This is a real emergency. Recent estimates of how bad things could get in Ukraine due to the loss of energy infrastructure are bleak. For comparison, according to the Economist, 32,000-335,000 people will die in the European Union (plus the U.K., Norway, and Switzerland) this winter due to high energy prices. 147,500 will die if prices stay at their current level, with more or fewer depending on how cold the weather gets. That’s just for more expensive energy.

But in Ukraine, people are facing the total loss of energy, and heating and water, and for at least several days’ duration over repeated sporadic periods, and for as long as Russia has rockets or Iranian drones to launch and a continuing appetite for atrocities. The World Health Organization regional director for Europe, Dr. Hans Kluge, estimated in late November that millions of Ukrainians are in danger of death from a combination of exposure to cold, increased illness rates, lack of treatment for illness because of limited transportation options and closed hospitals, burning dangerous alternate fuels, and more.

It’s hard to imagine a life without electricity these days. The loss of heating in sub-zero temperatures is self evidently dangerous. It is harder to wrap one’s head around the importance of electricity, however. And yet, it cannot be overestimated. Without it, internet routers don’t provide wifi. Telecommunications towers don’t transmit cellular signals. Hospitals cannot keep blood warm for transfusions, or operate kidney dialysis machines. Electric trollies, buses, and subway systems don’t run. Food cannot be cooked. Military supply chains may break down. In the dark of winter, schools and business are limited to short daylight hours. And when you are cold, perpetually scared or bored, possibly hungry, and in the dark, surely morale must begin to wilt. If only morale were the only victim.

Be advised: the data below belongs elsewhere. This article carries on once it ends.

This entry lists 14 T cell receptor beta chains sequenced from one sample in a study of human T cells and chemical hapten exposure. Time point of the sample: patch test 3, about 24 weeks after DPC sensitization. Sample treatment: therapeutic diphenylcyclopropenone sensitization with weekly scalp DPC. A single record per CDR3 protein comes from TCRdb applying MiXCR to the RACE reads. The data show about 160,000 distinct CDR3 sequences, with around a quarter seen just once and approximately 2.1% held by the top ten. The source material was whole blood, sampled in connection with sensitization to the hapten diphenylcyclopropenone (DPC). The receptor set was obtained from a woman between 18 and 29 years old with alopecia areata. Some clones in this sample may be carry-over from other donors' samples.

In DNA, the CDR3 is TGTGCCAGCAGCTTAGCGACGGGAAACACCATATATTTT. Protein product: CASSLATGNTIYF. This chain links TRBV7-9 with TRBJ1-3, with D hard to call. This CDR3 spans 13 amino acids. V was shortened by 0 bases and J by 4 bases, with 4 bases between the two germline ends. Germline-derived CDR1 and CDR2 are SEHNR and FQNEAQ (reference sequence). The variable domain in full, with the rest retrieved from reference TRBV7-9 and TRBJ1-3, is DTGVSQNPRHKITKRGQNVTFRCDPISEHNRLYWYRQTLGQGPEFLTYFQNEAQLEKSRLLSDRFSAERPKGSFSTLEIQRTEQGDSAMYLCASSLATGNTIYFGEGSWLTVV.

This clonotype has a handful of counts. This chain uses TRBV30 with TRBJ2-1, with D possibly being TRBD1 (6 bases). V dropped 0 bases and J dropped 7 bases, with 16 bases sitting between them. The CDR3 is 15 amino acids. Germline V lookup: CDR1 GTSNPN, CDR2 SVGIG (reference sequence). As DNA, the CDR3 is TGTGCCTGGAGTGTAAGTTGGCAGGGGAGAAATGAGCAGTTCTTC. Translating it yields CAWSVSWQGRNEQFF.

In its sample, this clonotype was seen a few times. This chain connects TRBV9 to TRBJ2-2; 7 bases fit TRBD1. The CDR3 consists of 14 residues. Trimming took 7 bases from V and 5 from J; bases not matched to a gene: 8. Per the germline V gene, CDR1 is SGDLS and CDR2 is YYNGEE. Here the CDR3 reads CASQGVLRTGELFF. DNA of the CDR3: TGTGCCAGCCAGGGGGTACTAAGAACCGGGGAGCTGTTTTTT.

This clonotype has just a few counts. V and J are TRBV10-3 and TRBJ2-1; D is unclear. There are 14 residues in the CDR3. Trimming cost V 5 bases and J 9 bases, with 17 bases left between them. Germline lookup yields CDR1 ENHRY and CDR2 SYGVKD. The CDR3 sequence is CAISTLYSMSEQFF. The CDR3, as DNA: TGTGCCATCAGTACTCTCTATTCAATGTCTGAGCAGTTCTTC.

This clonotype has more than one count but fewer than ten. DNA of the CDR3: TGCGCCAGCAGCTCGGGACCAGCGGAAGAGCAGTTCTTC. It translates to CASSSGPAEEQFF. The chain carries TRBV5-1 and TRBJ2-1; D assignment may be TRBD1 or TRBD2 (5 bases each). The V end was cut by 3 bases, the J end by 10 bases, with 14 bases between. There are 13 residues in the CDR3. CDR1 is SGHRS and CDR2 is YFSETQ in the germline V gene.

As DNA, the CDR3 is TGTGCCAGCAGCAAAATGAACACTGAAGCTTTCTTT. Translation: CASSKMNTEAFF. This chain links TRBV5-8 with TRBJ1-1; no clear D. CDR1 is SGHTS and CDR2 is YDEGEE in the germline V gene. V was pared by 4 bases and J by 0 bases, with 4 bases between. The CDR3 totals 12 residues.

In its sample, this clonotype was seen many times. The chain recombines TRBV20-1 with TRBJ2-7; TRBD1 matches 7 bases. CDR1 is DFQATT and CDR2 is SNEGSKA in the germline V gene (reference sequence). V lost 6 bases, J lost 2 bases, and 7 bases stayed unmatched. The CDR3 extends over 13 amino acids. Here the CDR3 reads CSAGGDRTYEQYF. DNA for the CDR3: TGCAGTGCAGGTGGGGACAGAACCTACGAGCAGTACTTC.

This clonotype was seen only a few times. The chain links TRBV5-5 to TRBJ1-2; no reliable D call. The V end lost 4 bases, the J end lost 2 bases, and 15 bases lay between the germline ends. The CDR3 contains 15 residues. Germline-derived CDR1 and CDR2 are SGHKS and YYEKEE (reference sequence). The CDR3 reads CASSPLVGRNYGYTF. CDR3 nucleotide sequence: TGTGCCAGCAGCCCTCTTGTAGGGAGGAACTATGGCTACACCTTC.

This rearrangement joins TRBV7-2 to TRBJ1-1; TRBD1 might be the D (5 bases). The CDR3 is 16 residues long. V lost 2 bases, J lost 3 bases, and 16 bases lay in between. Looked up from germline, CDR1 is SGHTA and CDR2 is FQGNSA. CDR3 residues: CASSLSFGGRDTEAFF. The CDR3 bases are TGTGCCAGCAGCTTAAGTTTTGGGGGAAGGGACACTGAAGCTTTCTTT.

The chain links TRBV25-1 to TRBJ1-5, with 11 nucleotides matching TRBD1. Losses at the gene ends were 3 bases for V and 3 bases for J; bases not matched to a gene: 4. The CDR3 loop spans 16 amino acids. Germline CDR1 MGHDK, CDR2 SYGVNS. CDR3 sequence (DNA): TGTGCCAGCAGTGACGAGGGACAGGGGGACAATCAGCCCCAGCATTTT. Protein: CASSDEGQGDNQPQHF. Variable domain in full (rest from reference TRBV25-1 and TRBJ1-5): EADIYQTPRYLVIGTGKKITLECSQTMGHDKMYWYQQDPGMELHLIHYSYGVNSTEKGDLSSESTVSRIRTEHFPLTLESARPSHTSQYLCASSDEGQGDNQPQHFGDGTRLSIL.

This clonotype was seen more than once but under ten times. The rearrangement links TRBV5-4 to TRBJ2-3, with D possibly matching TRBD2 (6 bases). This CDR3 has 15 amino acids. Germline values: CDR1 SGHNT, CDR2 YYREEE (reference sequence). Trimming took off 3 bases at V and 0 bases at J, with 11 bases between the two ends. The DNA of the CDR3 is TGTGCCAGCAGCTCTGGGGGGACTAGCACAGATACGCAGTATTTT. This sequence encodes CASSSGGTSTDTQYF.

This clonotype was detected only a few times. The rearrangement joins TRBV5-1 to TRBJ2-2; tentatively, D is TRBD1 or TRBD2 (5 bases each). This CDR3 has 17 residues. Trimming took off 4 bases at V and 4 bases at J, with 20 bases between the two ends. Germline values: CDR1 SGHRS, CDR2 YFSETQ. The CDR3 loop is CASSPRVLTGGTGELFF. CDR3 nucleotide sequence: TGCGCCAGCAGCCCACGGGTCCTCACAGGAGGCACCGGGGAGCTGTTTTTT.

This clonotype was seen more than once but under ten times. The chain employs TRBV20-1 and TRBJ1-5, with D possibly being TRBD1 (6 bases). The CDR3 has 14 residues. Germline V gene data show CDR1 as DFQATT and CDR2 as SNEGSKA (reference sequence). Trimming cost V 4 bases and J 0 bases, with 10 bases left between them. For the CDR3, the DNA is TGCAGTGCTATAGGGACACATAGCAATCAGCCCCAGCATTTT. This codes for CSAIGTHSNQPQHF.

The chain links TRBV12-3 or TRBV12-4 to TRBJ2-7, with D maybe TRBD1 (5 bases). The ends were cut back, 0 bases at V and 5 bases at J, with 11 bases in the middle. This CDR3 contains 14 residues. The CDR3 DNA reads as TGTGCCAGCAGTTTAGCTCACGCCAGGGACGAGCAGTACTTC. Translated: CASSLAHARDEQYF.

Human Rights Watch has declared Russia’s “deranged” attacks on Ukrainian energy infrastructure a violation of the laws of war because they are clearly designed to terrorize civilians. The deliberate effort to freeze and starve Ukraine to death is further evidence of Putin’s genocidal mania. Sadly, he is not alone in this. Russians have supported his energy attacks on Ukraine. Russian MP Boris Chernyshov hoped Ukrainians would “freeze and rot.” MP Andrei Gurulyov urged Russia to “finish off” Ukraine’s power grid and then set to the banking system, “If we bomb the centre of their banking operations, they won’t be able to transfer anything anywhere, cards won’t work and people won’t get their paychecks.” Although some have expressed horror at Putin’s terror campaign against Ukrainian civilians, many others have expressed similarly supportive sentiments.

It’s not working—yet. Ukrainians have surprised the world, and certainly the Russians, many times in the last ten months of war by refusing to lose. They have stood firm in the face of odds most believed to be insurmountable. Whether a winter without heat and light and more dents their resolve has yet to be seen, but Putin is clearly hoping it does. Despite pronouncements from regular Ukrainians and politicians that they will ride the winter out undeterred whether or not they have power and heat, and from Kyiv that all energy infrastructure damage will be repaired and the national will shall not break, the situation is grim. Let us hope Russia runs out of rockets and drones before the weather worsens further.